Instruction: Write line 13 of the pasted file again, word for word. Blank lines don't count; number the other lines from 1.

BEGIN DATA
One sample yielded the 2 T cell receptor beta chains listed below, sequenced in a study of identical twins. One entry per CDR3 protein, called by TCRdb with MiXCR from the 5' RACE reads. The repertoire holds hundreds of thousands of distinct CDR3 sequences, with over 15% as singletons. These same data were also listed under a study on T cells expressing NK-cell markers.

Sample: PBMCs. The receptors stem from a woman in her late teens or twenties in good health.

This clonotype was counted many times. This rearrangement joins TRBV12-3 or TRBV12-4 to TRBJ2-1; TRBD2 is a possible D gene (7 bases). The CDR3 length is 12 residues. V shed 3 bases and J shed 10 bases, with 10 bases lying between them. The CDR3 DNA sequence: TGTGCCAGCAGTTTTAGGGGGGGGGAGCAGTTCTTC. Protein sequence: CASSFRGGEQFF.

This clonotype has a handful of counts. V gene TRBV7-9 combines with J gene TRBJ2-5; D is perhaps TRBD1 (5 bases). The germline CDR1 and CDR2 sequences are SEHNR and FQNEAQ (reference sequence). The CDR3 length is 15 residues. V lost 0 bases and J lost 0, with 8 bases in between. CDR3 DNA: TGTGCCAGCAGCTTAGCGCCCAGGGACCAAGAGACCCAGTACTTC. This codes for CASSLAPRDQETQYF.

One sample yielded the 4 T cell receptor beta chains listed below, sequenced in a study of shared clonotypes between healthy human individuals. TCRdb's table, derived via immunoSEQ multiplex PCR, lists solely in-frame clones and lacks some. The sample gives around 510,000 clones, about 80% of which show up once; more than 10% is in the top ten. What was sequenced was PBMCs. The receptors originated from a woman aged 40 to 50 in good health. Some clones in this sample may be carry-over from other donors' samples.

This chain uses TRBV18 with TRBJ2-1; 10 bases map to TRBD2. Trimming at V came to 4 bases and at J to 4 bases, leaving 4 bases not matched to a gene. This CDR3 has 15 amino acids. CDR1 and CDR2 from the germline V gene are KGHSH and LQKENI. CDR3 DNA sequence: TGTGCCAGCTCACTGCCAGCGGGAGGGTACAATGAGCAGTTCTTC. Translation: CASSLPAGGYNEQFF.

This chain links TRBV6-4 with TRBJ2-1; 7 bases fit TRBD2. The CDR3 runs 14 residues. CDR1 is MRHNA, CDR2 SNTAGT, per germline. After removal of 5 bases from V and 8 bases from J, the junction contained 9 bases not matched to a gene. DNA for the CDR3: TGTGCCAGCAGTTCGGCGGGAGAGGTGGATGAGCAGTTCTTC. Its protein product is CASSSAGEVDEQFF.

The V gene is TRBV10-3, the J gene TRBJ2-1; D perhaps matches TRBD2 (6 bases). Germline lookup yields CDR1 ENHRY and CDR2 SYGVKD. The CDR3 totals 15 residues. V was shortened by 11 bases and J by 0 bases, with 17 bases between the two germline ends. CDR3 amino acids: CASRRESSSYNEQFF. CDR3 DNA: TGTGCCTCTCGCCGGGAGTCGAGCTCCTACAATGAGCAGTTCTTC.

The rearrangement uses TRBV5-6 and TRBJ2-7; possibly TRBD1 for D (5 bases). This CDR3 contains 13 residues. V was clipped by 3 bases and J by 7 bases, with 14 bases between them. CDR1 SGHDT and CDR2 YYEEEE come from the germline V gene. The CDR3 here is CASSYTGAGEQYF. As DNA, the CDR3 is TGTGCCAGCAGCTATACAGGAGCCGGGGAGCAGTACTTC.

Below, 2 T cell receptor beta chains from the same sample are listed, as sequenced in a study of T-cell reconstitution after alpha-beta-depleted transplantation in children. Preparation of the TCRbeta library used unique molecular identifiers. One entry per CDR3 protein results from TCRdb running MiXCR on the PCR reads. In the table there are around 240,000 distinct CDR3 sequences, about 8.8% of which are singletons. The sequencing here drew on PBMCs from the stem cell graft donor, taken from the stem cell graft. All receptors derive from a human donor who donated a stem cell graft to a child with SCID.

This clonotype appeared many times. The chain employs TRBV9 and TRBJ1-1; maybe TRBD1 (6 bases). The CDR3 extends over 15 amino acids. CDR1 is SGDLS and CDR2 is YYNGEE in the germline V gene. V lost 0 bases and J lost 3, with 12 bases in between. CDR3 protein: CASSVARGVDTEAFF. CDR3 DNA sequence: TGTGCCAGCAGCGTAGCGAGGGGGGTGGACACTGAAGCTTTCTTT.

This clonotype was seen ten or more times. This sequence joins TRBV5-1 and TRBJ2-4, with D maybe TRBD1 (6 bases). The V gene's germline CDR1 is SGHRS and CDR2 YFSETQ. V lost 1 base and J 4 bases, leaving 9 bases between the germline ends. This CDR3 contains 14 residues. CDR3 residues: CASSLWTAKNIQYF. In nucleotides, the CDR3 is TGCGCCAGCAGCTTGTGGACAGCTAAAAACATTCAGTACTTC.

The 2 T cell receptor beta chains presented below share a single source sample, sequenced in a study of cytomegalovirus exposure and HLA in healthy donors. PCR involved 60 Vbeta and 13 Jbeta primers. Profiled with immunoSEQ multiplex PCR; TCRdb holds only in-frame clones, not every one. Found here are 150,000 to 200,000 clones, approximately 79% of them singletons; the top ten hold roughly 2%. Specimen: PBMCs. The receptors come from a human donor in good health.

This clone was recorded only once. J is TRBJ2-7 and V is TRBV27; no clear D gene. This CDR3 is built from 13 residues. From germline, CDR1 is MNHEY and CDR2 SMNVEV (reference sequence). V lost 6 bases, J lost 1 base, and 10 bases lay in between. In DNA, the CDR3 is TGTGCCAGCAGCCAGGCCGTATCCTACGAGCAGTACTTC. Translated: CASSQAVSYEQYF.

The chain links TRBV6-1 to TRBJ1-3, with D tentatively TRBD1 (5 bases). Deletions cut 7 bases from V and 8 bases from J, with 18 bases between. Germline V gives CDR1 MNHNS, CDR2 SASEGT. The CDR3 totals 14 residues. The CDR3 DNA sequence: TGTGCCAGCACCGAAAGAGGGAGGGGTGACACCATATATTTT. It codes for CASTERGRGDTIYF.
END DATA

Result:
The 2 T cell receptor beta chains presented below share a single source sample, sequenced in a study of cytomegalovirus exposure and HLA in healthy donors. PCR involved 60 Vbeta and 13 Jbeta primers. Profiled with immunoSEQ multiplex PCR; TCRdb holds only in-frame clones, not every one. Found here are 150,000 to 200,000 clones, approximately 79% of them singletons; the top ten hold roughly 2%. Specimen: PBMCs. The receptors come from a human donor in good health.